Known colloquially as the may bush, this frost-tolerant spring-flowering shrub can grow to 2 m tall. In September it is smothered in frothy pure white fountains of bloom, each flower like a posy of single or double tiny blooms. The double-flowered form, called 'Flore Pleno', is most commonly seen, but the single form is also charming, and its blooms fall cleanly from the shrub when spent, whereas in the double-flowered form, these may hang on the shrub after they have aged and turned brown.
Spiraea looks at its best when its long branches are allowed to arch over, so sufficient space must be allowed for it to achieve this natural form. A few whole branches can be pruned right back to the base of the shrub each year immediately after flowering to allow this shape to be maintained. It looks particularly fetching when it weeps over a low front fence or retaining wall, or grown as an informal hedge. Some people like to clip it into a ball shape or a formal hedge. Whilst once I felt this treatment destroys its appeal, in recent times I have clipped my specimen into a dome, because it was being swamped by other plants in its border, and its loose shape was a liability rather than a feature.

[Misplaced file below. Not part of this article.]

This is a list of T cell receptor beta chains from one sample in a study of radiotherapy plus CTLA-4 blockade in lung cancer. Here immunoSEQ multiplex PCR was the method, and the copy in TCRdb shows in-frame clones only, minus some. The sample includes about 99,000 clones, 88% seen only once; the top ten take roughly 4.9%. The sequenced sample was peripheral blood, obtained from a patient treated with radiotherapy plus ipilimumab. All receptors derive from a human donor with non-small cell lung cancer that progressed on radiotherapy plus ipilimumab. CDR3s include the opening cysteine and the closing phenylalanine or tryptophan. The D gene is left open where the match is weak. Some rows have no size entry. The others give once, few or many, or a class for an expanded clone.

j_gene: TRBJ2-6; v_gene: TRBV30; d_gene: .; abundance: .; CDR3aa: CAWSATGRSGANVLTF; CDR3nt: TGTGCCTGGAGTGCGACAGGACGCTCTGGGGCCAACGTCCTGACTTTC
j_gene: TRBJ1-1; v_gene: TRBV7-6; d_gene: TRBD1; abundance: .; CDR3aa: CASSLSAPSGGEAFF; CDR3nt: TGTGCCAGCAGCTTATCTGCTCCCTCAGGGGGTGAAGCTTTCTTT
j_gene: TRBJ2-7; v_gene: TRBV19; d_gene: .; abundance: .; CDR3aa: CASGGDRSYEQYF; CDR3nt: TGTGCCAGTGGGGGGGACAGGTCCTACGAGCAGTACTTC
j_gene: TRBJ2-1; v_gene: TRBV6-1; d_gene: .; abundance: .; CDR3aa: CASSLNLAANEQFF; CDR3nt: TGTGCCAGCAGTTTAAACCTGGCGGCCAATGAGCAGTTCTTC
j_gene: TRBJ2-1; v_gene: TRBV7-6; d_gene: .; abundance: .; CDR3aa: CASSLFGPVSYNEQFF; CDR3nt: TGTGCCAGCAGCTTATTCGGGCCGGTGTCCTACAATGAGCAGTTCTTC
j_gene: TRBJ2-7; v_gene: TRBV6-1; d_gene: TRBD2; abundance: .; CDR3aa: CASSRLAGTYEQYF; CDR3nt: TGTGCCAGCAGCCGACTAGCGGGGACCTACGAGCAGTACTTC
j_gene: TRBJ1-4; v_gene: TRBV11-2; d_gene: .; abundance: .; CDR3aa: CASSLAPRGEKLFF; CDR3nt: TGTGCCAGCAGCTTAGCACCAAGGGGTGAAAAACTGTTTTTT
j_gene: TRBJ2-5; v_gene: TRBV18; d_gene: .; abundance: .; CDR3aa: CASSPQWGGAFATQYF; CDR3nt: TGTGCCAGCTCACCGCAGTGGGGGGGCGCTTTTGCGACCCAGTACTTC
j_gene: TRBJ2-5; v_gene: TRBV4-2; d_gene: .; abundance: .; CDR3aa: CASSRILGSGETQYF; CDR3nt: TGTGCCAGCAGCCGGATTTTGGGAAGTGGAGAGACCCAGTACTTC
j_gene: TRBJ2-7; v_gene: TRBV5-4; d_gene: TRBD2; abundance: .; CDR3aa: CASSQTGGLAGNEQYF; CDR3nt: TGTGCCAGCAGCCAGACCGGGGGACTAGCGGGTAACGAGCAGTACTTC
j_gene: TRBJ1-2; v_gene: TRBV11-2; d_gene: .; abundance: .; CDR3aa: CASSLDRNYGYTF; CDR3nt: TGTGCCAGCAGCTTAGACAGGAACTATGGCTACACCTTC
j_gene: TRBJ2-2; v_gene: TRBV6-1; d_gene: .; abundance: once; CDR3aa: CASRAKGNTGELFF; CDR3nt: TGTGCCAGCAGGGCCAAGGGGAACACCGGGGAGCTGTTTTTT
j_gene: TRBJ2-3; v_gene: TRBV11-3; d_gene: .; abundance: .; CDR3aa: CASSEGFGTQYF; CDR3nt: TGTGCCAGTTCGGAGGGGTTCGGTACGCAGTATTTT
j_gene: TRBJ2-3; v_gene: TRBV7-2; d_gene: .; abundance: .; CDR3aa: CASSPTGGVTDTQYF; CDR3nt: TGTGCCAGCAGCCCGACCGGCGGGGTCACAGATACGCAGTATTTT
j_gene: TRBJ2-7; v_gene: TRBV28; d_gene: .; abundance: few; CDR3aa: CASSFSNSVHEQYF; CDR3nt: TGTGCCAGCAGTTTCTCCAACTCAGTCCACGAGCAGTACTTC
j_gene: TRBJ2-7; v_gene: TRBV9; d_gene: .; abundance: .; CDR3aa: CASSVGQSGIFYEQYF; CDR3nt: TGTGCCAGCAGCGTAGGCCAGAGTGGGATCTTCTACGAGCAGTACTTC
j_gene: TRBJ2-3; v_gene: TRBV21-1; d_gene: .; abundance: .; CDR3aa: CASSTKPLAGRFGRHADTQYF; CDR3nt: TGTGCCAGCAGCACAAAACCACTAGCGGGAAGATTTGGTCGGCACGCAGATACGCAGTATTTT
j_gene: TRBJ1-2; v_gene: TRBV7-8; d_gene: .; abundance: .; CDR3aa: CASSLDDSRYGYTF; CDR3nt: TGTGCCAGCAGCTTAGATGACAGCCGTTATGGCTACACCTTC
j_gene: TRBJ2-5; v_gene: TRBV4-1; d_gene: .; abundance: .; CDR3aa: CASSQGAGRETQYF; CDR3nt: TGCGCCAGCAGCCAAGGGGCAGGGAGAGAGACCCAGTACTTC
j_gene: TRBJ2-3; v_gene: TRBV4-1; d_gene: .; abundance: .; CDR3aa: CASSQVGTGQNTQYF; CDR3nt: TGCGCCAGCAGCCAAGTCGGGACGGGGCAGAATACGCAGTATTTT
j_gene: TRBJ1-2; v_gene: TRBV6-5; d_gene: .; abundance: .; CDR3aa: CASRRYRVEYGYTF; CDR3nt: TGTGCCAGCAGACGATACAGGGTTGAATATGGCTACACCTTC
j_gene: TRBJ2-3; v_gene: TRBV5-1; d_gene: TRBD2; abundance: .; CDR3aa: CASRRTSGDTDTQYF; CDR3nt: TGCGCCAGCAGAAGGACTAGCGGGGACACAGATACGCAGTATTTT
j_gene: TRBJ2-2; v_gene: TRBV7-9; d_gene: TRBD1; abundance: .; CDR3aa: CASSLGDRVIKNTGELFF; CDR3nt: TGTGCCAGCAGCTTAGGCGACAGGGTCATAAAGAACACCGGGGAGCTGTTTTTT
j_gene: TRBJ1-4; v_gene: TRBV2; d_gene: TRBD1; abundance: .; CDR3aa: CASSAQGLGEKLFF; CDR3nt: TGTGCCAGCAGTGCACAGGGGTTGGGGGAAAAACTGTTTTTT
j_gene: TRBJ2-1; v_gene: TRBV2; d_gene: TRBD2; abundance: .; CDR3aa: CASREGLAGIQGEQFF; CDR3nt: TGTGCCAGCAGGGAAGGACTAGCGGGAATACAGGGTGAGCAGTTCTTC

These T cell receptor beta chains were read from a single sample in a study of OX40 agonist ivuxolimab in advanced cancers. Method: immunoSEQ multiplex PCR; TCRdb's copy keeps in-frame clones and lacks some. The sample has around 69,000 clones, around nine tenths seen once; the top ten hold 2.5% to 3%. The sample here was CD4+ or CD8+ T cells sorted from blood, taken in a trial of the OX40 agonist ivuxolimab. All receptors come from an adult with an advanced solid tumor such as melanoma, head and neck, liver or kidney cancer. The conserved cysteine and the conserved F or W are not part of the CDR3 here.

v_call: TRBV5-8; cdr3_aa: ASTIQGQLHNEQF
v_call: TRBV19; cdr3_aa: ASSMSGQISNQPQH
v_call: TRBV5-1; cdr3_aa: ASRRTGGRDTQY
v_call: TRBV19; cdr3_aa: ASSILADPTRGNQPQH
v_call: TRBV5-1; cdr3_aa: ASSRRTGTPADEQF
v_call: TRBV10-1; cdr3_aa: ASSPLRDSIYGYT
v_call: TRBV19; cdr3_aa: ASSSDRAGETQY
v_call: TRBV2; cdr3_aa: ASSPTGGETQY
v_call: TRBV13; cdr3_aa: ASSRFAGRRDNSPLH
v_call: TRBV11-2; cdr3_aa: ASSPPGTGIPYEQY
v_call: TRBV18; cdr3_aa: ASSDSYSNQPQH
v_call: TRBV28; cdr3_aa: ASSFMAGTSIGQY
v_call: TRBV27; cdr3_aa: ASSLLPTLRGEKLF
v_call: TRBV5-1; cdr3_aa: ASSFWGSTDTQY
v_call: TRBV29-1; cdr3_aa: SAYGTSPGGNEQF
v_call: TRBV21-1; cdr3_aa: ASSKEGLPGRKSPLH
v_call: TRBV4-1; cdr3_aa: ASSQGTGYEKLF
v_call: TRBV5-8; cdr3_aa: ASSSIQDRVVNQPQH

Like many of the shrubs which appear in our spring gardens, the may bush originates in China. It will flower best in sunny spot in moist, well-drained soil, but it is an adaptable plant and copes well with quite ordinary garden positions, and dry times, once established. It was traditionally grown with evergreen azaleas in Sydney gardens; I like it as part of a scheme with other pure white flowers of September such Primula malacoides and a big white-flowered Abutilon, along with the pristine emerging foliage of white-striped grass Miscanthus sinensis 'Variegatus'.
Big branches of may bush cut when in bloom can make a spectacular flower arrangement in a big vase! And the flowers cut into tiny florets make an eco-alternative to confetti for weddings, as I discovered in September 2021!
Postscipt: Eventually, I took my old may bush out as it took up so much space. I still miss the beauty of its flowers each spring and the memory of my daughter's 'micro-wedding' during COVID that they evoked.